The intersection of supply and demand determines price and quantity: there is no more fundamental principle of economics (see graph below). We rarely see this principle in action because prices for most consumer goods and services change little week-to-week. All that means is the market maintains a constant equilibrium (which is set by the price) of supply and demand: either there is little change in supply or demand, or the changes are very modest, and market forces adjust quickly to maintain that equilibrium.
Commodity prices are much more volatile than consumer goods prices, meaning there are frequent “shocks” either to demand or, more likely, to supply. Scarcity, due to weather, war or other natural or man-made factors, will drive prices higher (the supply curve shifts up to the left in the graph above), and a glut, (a supply curve shift to the right). will pushes prices lower. For many commodities, prices can remain much higher or lower than normal because it takes time for suppliers to react to the change in prices. In the case of agricultural commodities, a season will often have to pass to allow farmers to plant more or less of a crop. In the case of minerals, closing or (especially) opening a mine is a multi-year endeavor. So supply typically acts slowly to prices.
But there’s another possibility: suppliers can adjust their cost curves to align more closely with current prices. There is no better example of this than in the US oil industry.
The graph below contains three data series: the blue area graph shows US oil production, the red line is the spot price of WTI oil, and the green U-shaped line is the number of oil rigs in operation, all over the past five years.
The price of oil (the red line) collapsed in mid-2014, falling from over $90/barrel in June to $35 by January 2016. The high price of oil prior to 2014 encouraged more domestic production, which grew more than 50% from 2012. Production continued to rise for a year after the fall in the price of oil, peaking at more than 9.5 million barrels per day in June 2015. That’s when the rig count begins, and we see it plummet from around 750 in 2015 to about 250 a year later. Production likewise began to fall in mid-2015, dropping by about one million barrels per day by June 2016.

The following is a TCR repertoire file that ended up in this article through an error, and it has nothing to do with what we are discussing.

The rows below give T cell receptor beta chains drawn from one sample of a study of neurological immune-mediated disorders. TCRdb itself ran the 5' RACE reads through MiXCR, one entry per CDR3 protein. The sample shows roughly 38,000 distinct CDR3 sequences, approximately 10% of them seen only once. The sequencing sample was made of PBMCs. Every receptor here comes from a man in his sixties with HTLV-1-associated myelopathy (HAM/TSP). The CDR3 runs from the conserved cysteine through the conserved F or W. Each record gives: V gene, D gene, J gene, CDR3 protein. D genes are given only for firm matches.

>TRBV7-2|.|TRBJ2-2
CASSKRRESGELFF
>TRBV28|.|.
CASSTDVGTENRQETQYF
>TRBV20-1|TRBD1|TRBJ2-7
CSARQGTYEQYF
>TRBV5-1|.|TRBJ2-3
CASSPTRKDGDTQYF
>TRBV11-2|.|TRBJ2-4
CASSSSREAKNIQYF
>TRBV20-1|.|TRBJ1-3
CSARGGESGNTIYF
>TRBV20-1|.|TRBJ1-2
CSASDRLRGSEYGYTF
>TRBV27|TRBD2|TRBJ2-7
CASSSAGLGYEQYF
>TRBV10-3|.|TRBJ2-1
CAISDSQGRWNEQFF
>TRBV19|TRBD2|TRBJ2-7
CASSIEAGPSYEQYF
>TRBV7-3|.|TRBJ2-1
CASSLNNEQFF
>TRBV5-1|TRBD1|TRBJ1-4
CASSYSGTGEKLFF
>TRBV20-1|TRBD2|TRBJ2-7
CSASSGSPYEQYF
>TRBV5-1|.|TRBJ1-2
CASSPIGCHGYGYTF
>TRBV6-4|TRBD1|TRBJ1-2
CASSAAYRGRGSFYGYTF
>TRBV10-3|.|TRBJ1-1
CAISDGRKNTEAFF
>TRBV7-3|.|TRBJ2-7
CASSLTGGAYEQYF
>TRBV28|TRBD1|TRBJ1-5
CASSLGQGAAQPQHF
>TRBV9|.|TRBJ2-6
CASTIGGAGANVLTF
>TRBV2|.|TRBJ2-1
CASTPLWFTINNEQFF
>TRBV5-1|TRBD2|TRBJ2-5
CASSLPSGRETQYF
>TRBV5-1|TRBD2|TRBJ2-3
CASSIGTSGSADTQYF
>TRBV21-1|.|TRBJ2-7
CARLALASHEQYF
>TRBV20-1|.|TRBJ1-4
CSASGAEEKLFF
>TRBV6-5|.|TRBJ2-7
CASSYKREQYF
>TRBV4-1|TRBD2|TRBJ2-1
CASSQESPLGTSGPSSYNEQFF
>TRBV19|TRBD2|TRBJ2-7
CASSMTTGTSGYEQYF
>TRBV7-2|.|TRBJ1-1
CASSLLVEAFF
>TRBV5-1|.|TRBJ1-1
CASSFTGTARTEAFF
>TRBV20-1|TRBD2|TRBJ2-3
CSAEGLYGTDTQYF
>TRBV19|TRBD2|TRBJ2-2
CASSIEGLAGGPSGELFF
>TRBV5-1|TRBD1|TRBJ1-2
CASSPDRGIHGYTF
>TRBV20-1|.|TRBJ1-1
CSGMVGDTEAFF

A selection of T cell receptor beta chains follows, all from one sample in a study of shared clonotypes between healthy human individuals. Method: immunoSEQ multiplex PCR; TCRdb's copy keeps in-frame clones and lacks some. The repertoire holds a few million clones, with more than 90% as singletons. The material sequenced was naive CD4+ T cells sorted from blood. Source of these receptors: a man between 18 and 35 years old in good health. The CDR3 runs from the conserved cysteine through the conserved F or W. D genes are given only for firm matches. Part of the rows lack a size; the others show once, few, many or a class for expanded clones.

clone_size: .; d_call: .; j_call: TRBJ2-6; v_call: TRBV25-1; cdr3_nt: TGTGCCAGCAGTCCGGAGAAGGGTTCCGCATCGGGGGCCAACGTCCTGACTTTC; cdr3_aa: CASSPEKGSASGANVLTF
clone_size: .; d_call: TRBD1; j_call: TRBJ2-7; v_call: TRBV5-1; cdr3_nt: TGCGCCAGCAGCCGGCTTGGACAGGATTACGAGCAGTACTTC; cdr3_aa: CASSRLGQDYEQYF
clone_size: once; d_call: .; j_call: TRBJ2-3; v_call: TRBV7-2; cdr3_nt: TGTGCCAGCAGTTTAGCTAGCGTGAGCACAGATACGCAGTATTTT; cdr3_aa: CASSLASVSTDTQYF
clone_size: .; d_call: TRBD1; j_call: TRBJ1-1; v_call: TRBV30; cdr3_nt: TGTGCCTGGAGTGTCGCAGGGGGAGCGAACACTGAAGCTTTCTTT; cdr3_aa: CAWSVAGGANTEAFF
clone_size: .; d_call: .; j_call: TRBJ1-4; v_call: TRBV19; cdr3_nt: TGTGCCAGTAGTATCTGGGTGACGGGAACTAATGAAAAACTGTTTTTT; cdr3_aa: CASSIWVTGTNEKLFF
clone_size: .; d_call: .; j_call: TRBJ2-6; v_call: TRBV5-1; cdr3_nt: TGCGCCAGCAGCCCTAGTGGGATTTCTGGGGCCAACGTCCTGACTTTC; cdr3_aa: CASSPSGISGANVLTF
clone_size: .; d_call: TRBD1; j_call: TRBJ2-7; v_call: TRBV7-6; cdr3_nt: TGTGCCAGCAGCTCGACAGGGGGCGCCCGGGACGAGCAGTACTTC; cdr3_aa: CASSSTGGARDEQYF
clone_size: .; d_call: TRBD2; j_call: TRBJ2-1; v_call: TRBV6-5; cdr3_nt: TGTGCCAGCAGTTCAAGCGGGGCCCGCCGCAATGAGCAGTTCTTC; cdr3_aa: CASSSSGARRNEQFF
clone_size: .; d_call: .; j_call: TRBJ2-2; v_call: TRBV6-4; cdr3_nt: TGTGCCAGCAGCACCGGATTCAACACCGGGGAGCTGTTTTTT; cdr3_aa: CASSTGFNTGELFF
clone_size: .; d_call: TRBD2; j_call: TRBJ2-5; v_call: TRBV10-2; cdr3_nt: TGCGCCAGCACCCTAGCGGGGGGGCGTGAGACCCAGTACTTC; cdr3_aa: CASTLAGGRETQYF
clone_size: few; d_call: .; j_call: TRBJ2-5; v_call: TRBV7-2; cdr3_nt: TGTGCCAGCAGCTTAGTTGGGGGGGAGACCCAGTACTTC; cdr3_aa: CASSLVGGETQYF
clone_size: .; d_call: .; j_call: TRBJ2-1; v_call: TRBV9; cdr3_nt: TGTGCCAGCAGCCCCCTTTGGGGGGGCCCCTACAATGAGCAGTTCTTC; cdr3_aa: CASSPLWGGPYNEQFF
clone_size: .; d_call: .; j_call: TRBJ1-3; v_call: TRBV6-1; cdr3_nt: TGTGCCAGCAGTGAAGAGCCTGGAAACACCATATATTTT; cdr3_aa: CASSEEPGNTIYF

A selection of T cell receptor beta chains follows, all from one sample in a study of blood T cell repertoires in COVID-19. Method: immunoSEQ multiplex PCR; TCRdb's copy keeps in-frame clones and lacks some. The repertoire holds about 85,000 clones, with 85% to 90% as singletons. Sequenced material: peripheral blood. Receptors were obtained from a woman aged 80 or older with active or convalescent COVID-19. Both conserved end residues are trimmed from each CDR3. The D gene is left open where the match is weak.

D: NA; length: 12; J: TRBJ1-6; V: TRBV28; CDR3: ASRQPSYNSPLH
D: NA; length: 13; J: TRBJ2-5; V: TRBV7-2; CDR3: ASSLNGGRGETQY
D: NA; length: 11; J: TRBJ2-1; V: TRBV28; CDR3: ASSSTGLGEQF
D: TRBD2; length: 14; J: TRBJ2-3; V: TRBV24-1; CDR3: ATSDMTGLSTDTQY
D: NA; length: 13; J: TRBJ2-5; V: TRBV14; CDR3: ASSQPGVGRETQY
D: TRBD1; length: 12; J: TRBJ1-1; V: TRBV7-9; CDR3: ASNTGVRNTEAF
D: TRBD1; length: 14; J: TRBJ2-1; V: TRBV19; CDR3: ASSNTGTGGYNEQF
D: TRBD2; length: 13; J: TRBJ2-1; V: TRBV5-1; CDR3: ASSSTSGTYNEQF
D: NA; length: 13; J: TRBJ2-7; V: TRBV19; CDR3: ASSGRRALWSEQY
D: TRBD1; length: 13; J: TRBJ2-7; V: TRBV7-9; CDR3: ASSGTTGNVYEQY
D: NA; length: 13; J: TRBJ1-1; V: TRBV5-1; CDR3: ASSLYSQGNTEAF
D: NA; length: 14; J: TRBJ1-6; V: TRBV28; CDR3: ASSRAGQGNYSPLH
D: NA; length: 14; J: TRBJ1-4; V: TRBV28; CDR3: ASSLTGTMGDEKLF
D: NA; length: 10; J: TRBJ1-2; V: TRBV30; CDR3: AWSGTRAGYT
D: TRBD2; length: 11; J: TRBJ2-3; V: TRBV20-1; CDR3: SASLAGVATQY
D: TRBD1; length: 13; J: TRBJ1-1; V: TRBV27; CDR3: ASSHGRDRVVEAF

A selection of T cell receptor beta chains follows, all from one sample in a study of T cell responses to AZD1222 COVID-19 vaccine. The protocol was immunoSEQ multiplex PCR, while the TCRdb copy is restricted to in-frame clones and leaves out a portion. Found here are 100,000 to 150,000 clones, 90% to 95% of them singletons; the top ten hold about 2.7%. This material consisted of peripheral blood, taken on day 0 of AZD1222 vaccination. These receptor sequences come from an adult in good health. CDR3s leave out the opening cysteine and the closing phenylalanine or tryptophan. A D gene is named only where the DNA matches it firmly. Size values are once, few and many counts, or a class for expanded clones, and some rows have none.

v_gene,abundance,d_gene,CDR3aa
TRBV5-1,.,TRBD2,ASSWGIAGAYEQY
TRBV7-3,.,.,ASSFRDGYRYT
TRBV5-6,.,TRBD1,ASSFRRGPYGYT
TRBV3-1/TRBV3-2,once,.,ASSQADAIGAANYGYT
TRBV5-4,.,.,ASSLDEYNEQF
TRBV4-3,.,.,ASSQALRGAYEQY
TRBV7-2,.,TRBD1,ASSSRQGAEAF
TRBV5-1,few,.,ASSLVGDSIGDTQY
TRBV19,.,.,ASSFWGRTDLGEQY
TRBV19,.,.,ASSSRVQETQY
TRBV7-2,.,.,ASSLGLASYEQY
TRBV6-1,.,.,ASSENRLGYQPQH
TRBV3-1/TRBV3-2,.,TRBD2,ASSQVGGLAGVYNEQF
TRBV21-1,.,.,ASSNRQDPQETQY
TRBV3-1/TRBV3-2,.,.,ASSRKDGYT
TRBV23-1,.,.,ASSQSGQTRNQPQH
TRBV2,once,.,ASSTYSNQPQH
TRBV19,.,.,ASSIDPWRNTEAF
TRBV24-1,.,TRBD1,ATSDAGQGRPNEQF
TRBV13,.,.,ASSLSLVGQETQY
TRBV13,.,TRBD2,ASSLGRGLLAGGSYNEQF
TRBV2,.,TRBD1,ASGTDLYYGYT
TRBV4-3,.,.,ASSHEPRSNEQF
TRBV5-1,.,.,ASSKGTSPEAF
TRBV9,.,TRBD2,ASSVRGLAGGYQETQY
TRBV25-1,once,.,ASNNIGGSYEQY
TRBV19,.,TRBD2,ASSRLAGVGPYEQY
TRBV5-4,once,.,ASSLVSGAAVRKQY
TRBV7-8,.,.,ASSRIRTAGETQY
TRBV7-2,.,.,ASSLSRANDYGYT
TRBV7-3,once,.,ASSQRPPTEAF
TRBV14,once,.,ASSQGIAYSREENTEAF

But then something interesting happened. The price of oil had rebounded modestly off its low, but producers stopped shuttering and started to add more rigs. This was not driven by higher prices for oil, which generally stayed in a range of $40-50 per barrel, half the price of just two years before. Why then would companies increase production (supply) when the new equilibrium price was 50% of its prior level? The answer is the industry shifted its cost structure lower.
The graph below estimates that the US oil industry lowered its break-even cost by 30%, to about $54/barrel over the past five years. But looking at 2016’s reserve replacement costs (RRCs) of the largest producers, reflecting their actual costs of replacing reserves last year, the industry average break-even price of oil falls to just $42/barrel.
It’s no surprise then that rig counts are up and domestic production is over 9.3 million barrels per day, not far from the recent peak. The industry has successfully shifted its cost curve lower, partly because the oversupply of workers and equipment pushed their costs lower, and partly because of more and better use of more and better technology.
Advances in technology mean the days of wildcatting and dry holes are over, although I’m still inclined to follow the advice of J. Paul Getty. When asked the secret for getting rich, he replied, “Wake up early, work hard, strike oil.” I’ve embraced two of the three; I’m still working on the third.